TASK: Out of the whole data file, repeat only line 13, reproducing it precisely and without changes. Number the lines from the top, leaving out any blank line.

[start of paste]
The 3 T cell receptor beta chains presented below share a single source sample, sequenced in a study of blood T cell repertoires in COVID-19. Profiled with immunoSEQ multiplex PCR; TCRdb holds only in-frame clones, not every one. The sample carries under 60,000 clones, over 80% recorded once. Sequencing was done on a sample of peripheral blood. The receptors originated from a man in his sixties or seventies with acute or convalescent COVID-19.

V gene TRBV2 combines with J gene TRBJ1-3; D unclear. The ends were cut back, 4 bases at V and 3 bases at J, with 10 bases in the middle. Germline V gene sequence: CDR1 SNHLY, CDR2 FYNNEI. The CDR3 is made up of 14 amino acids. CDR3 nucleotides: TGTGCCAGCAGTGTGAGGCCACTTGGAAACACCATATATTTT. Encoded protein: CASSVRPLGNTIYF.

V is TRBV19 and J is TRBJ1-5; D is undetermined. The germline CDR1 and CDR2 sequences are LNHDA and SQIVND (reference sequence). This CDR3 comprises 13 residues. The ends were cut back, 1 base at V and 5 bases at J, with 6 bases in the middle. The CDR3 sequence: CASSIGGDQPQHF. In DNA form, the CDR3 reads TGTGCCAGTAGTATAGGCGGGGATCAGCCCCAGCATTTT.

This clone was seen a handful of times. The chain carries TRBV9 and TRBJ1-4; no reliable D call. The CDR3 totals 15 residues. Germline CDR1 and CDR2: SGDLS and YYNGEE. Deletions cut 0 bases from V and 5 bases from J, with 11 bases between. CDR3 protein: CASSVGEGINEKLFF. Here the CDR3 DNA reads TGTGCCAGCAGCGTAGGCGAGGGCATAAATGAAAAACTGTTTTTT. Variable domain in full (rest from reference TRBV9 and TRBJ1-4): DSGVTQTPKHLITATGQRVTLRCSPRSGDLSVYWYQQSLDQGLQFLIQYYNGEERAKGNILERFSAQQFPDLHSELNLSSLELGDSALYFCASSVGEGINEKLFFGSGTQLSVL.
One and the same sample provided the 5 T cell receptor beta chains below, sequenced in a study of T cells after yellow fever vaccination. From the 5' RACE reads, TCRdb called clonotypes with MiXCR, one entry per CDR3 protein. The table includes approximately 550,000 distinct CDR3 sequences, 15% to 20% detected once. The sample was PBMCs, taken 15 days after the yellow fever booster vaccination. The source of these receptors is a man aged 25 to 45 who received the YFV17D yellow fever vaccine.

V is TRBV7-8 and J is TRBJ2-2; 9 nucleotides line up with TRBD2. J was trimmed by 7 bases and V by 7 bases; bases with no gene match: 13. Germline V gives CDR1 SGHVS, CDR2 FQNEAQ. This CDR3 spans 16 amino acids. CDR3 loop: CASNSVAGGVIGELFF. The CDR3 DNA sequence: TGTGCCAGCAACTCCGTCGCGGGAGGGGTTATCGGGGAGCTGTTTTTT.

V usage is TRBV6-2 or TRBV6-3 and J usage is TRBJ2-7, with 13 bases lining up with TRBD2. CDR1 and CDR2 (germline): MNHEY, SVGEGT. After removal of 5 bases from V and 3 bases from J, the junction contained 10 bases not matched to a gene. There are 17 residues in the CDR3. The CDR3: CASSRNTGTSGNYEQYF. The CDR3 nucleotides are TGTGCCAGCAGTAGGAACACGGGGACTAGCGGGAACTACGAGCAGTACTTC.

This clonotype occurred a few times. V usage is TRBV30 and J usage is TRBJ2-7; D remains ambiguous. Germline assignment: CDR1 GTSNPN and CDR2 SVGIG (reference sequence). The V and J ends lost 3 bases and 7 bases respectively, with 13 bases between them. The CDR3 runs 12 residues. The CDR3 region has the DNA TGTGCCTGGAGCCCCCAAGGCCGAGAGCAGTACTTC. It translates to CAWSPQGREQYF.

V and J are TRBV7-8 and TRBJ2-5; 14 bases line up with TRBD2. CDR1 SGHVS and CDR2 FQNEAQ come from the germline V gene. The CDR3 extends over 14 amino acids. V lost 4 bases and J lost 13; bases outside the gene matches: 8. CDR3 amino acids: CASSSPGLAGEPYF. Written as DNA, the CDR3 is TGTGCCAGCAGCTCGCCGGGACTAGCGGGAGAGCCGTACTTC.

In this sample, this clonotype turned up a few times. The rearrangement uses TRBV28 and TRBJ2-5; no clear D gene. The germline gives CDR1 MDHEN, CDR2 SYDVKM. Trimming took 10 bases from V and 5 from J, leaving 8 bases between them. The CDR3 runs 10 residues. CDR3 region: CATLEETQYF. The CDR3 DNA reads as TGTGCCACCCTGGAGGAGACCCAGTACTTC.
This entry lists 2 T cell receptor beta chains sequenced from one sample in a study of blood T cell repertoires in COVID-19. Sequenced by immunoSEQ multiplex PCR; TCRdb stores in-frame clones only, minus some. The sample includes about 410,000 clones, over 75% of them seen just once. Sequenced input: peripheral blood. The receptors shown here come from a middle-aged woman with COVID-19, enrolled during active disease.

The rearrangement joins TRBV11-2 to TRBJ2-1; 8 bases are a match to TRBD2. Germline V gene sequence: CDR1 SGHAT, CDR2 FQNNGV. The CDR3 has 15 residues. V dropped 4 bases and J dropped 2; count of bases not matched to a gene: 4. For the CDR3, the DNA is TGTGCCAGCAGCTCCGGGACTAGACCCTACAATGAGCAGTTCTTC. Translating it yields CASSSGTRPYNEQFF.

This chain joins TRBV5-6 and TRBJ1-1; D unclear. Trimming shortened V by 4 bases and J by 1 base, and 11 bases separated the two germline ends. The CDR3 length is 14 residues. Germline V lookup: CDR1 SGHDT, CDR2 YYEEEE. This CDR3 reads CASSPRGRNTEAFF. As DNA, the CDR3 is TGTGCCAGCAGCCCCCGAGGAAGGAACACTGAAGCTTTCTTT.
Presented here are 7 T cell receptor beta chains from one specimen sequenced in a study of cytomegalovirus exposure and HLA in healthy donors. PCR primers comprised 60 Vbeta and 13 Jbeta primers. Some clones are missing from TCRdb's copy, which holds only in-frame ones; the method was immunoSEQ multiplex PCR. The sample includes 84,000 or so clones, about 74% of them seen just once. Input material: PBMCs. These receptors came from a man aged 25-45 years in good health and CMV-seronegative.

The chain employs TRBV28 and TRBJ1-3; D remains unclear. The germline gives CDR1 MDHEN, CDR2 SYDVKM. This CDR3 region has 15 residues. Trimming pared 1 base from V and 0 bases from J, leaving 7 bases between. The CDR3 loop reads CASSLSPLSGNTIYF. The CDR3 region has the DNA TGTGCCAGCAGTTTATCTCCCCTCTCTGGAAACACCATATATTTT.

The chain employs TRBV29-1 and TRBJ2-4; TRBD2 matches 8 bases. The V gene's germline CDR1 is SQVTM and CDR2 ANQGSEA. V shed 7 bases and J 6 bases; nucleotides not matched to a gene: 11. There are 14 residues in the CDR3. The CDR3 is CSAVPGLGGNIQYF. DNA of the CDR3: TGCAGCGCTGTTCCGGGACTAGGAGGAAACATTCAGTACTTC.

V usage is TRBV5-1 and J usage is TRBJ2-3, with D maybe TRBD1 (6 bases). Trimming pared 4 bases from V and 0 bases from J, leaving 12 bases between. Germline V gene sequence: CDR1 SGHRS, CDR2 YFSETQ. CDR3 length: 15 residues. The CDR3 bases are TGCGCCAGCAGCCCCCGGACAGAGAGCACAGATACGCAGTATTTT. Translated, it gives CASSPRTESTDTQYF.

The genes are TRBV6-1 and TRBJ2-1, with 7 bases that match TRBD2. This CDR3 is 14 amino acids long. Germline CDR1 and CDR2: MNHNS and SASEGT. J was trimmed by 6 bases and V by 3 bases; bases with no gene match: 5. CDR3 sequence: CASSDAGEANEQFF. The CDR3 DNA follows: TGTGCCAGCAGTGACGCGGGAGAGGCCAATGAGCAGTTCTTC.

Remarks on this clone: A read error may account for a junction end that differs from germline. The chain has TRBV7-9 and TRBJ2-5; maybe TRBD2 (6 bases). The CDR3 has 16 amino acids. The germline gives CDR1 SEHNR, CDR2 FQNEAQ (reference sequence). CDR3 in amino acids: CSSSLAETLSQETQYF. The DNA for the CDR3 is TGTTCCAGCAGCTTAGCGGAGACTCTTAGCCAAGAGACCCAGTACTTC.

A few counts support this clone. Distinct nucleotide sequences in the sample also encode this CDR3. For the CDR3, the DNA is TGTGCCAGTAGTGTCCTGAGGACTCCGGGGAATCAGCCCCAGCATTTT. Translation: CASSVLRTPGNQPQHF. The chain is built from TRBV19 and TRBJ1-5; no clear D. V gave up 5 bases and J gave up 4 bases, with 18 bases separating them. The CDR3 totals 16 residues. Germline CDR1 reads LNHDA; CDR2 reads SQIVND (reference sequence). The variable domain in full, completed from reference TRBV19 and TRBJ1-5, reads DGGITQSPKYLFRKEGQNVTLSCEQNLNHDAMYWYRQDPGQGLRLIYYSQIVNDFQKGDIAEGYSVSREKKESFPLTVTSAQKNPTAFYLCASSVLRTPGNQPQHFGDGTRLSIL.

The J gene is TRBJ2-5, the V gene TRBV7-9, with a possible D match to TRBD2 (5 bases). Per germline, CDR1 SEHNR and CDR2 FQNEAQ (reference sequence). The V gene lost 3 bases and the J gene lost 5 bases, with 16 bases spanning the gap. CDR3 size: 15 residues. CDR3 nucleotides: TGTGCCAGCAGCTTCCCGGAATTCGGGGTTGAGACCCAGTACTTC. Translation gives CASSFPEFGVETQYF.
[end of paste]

This chain joins TRBV5-6 and TRBJ1-1; D unclear. Trimming shortened V by 4 bases and J by 1 base, and 11 bases separated the two germline ends. The CDR3 length is 14 residues. Germline V lookup: CDR1 SGHDT, CDR2 YYEEEE. This CDR3 reads CASSPRGRNTEAFF. As DNA, the CDR3 is TGTGCCAGCAGCCCCCGAGGAAGGAACACTGAAGCTTTCTTT.